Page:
Number Judging

13 11 2008

I should really make it a point not to go to IFC elections. To maintain impartiality, I will not use the names of any candidates or any fraternities directly in this blog. That won’t stop the curious from going and looking them up, but that’s no concern of mine.

One of the positions I thought could be easier to determine if ones’ vote was the more appropriate choice is for the IFC’s recruitment position. The logic here is that looking at a fraternity’s membership intake over the past four semesters is a strong indicator of their abilities to recruit, what brought these individuals in and what they’ve been doing since then (in this case, one candidate is a junior, and although I can’t find anything on the other candidate’s fraternity website or on facebook, I would at least hope that he’s a junior. Otherwise, we all just made a terrible mistake, because a sophomore is in no way qualified for such a position).

So of course, the new OFSA report has been released [1] (yay!). As for the candidates, well say the first is from fraternity X, and the second from fraternity Y. Here’s their membership numbers:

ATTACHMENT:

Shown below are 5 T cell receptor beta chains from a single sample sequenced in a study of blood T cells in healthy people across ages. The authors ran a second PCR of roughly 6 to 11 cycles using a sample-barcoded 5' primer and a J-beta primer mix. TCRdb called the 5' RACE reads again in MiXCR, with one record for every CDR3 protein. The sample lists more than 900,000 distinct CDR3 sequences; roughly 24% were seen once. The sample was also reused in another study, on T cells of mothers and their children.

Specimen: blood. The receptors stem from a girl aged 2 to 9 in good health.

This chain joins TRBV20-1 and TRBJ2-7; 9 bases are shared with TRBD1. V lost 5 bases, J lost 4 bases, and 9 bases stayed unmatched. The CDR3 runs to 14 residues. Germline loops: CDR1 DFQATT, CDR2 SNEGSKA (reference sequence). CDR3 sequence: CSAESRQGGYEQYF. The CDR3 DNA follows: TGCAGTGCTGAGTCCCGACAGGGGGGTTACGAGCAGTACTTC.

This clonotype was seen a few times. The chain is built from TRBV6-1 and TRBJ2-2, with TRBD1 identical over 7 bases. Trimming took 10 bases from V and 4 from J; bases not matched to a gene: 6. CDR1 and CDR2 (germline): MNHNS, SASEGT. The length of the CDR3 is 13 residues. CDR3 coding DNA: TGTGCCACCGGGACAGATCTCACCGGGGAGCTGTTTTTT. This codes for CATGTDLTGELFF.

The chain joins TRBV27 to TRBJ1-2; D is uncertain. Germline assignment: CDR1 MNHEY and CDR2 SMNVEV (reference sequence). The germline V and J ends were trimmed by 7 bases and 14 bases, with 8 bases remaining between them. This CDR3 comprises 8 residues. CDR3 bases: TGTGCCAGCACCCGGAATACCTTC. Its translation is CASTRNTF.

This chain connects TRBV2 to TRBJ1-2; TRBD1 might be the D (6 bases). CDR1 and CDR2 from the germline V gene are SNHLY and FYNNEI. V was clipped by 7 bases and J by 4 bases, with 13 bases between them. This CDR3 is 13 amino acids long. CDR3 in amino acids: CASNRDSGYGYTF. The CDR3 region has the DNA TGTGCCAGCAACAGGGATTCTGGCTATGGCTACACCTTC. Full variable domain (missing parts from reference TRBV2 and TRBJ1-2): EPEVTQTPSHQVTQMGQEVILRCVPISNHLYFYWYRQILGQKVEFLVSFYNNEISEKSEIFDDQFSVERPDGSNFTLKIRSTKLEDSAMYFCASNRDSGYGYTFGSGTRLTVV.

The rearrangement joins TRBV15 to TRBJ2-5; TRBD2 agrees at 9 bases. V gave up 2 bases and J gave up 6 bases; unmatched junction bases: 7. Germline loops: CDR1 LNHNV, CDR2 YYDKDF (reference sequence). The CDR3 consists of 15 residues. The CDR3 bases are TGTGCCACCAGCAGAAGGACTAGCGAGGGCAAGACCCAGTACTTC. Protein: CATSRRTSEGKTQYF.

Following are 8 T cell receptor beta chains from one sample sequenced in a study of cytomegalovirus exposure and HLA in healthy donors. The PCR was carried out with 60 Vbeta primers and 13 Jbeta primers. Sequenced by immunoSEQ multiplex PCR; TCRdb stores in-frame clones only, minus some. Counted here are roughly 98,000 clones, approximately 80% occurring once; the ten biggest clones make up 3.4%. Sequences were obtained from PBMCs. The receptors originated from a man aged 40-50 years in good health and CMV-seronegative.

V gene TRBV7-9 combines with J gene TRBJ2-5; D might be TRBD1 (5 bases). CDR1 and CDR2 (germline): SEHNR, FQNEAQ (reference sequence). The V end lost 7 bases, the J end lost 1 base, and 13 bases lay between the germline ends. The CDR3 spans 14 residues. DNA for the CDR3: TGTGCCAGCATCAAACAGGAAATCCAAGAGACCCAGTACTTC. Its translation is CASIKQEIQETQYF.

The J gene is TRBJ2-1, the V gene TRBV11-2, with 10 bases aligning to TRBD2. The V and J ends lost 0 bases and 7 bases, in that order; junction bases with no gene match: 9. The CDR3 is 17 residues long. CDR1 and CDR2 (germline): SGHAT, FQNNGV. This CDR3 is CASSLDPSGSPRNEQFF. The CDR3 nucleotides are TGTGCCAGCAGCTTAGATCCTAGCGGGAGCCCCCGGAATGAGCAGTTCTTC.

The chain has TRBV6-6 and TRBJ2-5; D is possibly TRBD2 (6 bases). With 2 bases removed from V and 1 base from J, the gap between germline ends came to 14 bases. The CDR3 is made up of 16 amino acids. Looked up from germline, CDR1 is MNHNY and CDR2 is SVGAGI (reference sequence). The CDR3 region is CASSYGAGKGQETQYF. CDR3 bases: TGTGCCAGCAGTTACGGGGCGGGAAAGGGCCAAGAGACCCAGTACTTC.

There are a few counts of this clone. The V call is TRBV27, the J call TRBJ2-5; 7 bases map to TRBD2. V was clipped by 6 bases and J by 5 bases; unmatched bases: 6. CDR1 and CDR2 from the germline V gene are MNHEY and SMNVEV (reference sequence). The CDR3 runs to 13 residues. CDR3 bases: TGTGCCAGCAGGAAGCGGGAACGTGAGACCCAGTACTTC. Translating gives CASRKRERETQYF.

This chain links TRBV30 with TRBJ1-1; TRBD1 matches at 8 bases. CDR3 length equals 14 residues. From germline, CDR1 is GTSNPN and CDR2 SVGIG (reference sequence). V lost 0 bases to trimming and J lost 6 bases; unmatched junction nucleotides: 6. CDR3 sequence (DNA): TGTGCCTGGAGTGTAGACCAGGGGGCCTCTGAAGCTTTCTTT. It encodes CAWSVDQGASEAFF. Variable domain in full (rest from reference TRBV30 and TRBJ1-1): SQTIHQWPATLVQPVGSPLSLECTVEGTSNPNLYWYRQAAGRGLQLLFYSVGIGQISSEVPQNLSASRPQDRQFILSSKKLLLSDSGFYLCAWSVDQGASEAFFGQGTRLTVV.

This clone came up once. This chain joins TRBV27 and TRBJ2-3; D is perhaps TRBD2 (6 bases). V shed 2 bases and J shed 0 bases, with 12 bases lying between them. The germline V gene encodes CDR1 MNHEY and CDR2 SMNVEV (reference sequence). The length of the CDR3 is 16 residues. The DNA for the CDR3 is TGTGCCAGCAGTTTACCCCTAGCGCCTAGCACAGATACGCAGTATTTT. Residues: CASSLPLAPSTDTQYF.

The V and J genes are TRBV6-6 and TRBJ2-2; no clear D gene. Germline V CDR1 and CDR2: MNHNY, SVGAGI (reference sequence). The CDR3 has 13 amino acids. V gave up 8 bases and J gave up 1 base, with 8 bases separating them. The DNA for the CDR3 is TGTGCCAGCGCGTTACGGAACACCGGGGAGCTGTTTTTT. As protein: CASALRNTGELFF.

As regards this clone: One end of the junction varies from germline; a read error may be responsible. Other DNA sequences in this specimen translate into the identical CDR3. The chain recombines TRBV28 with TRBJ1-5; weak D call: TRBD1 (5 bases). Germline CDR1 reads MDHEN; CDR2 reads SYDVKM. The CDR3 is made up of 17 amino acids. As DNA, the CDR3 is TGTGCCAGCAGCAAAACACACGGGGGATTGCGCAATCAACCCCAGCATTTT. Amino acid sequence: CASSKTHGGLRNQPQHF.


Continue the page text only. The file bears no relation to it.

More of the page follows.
Fall ’06, Spr ’07, Fall ’07, Spr ’08

X: 18, 37, 32, 45

Y: 40, 63, 44, 59

I’m inclined to think that fraternity X must have tried something new that was successful. I’m inclined to think Fraternity Y did roughly the same program both years, and it didn’t pay off as well last year. (Please don’t bother posting the “smaller number, better quality pledge” argument. We’ve all been around the block enough times to know that with the number of bids fraternities “bestow”, it becomes a game of chance with other houses and therefore that argument is a load of bullshit). We elected Y. Granted, you can’t exactly pull this information up in the middle of the meeting, and you don’t find out the candidates until the meeting in many cases. I s’pose what helped me make my choice is that Y wants to retry the failed “Meet for Greeks” program that I criticized in a previous entry. In a sense, this is looking back on the decision to see if it was a good one. For the system, it’s increasingly apparent that it wasn’t.

But hey, what do I know? I’m just letting statistics play a role in my judgment.